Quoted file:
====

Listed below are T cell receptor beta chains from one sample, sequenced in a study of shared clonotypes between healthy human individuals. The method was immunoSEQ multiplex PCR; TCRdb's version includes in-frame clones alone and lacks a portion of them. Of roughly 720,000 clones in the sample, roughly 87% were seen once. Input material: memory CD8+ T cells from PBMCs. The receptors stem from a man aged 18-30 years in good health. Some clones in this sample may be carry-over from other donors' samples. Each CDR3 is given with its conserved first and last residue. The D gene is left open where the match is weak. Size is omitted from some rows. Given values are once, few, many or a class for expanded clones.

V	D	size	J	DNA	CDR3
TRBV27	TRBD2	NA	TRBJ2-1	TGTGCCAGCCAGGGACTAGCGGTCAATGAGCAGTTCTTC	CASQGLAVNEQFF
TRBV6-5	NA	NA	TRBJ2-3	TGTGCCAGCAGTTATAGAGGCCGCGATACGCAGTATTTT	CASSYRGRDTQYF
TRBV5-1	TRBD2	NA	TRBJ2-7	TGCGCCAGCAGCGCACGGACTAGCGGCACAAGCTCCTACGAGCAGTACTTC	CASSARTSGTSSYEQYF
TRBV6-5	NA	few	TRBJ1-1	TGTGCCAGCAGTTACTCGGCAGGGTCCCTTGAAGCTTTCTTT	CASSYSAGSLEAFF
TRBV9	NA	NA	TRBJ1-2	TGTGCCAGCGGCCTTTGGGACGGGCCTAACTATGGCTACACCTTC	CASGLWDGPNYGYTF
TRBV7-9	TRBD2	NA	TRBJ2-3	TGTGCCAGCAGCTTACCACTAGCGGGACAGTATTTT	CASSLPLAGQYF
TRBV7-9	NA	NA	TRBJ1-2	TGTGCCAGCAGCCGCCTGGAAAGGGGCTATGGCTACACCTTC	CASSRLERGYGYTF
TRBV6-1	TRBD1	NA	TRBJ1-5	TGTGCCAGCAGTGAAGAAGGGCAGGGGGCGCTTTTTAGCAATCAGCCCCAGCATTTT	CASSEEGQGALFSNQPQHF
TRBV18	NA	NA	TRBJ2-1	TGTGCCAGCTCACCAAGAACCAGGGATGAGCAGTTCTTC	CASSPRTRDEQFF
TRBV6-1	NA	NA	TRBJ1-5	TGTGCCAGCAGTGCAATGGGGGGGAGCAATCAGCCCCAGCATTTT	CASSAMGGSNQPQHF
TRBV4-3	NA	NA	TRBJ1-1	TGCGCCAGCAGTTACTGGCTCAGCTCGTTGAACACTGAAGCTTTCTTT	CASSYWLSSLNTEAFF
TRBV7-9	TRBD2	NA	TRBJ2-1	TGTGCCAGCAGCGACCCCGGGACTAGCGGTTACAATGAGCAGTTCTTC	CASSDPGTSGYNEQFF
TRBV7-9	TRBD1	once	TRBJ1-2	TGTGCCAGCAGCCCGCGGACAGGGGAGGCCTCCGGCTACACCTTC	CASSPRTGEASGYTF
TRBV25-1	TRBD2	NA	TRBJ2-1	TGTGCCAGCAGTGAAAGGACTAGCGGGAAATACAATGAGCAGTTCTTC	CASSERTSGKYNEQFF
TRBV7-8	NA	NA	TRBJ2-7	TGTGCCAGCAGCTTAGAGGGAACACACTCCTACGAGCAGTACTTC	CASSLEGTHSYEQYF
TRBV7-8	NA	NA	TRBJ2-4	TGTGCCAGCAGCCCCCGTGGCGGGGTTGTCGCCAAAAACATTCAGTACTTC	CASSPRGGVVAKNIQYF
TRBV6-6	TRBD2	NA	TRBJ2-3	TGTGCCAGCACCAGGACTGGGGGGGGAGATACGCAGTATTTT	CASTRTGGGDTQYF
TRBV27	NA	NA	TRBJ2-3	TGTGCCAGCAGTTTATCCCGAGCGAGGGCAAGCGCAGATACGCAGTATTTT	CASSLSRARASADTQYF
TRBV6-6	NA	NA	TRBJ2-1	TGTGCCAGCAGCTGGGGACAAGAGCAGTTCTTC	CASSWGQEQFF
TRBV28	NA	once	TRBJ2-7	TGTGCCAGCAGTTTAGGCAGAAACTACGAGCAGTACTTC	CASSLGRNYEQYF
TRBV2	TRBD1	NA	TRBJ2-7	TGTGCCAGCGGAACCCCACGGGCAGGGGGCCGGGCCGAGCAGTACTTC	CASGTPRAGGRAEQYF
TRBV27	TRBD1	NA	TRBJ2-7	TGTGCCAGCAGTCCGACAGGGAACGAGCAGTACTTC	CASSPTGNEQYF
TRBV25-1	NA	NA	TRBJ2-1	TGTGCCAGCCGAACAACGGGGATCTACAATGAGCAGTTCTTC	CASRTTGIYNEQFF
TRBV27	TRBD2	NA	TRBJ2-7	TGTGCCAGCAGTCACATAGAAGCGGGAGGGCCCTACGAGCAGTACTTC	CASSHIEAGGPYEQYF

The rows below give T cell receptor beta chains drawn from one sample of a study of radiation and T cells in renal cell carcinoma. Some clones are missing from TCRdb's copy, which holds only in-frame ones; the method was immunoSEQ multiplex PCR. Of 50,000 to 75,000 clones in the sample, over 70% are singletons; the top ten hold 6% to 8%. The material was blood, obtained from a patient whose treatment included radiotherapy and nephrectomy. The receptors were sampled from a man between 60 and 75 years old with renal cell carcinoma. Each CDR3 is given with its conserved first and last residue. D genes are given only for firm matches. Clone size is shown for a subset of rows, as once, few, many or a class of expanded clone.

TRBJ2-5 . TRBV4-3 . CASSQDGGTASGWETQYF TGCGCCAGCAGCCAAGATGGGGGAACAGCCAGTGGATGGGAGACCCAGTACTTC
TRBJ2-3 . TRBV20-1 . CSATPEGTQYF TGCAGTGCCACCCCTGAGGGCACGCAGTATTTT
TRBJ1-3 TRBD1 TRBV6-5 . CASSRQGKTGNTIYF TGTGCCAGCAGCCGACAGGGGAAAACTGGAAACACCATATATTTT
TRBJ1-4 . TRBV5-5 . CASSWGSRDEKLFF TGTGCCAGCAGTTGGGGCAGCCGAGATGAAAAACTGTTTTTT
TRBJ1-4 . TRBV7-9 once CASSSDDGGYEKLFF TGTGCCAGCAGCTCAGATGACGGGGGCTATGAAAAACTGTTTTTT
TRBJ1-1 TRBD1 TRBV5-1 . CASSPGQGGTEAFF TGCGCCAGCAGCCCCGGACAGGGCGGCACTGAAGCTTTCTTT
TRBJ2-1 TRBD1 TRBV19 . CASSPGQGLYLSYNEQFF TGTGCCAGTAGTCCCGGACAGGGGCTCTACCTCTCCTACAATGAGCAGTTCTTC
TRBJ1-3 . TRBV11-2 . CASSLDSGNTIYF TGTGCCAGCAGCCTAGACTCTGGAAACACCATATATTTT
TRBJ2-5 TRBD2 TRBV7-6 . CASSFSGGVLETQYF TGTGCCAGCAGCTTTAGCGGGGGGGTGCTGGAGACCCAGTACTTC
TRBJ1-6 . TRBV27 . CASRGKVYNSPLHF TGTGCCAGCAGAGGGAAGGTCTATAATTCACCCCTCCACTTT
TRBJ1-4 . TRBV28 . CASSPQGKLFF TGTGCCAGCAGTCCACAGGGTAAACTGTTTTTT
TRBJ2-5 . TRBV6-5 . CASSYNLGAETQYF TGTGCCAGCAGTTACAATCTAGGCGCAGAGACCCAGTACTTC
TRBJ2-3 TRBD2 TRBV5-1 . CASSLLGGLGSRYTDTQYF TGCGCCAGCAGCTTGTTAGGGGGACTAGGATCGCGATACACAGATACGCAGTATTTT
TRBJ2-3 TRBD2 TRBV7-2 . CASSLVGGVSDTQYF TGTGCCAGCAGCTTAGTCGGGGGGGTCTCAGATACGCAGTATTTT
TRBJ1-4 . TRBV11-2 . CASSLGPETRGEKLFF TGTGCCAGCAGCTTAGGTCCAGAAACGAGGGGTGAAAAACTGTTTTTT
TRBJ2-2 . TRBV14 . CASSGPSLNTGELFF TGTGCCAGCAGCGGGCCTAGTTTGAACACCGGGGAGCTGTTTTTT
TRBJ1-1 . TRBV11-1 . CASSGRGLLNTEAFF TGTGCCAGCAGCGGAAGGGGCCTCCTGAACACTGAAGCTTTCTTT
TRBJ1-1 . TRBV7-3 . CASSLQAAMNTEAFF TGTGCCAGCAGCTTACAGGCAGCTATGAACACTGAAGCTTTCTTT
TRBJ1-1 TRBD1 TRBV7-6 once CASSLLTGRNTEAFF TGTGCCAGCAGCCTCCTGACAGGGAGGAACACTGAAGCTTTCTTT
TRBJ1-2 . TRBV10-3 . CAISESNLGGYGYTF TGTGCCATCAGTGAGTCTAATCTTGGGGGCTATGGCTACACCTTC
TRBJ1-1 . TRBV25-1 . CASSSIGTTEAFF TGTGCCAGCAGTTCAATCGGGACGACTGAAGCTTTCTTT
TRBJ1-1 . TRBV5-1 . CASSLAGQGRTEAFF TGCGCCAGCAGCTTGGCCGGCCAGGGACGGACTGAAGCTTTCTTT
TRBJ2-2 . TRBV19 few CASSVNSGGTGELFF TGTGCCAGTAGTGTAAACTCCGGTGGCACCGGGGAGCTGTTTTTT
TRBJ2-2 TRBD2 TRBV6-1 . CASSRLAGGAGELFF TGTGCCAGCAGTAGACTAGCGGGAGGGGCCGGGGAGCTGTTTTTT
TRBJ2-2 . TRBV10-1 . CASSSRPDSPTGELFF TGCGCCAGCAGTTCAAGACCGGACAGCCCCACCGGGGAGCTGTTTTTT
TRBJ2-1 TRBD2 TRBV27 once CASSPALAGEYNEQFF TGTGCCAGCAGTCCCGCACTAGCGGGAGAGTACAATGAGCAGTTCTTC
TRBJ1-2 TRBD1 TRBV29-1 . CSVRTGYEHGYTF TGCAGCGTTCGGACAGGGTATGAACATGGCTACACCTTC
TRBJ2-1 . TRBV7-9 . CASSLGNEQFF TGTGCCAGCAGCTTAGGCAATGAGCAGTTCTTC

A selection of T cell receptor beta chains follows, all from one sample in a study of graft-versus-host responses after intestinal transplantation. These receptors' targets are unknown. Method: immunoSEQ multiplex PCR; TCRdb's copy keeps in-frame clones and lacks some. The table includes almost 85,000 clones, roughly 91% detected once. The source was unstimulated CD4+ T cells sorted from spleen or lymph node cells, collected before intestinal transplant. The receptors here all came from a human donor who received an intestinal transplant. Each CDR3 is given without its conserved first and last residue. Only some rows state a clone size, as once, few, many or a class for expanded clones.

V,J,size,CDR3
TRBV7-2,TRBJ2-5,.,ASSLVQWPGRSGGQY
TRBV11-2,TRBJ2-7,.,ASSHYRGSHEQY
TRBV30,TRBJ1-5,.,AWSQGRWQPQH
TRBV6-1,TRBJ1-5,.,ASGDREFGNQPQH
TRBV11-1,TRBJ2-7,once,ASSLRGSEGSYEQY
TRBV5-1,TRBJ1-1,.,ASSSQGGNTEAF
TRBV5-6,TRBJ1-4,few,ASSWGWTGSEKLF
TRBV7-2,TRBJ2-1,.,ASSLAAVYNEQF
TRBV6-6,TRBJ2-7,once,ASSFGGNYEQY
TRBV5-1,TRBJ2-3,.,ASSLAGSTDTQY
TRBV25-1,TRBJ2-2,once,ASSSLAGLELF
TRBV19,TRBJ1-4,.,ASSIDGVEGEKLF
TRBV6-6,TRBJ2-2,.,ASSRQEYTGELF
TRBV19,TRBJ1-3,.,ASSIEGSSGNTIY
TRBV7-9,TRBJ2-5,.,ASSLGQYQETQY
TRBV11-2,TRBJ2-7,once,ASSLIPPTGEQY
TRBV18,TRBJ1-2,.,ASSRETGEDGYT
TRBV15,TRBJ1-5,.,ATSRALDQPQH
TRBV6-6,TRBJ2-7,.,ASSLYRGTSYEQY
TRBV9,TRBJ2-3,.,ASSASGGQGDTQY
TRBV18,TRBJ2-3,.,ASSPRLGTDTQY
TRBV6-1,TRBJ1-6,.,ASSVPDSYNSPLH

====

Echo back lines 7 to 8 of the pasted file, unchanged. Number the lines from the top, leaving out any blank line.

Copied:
TRBV9	NA	NA	TRBJ1-2	TGTGCCAGCGGCCTTTGGGACGGGCCTAACTATGGCTACACCTTC	CASGLWDGPNYGYTF
TRBV7-9	TRBD2	NA	TRBJ2-3	TGTGCCAGCAGCTTACCACTAGCGGGACAGTATTTT	CASSLPLAGQYF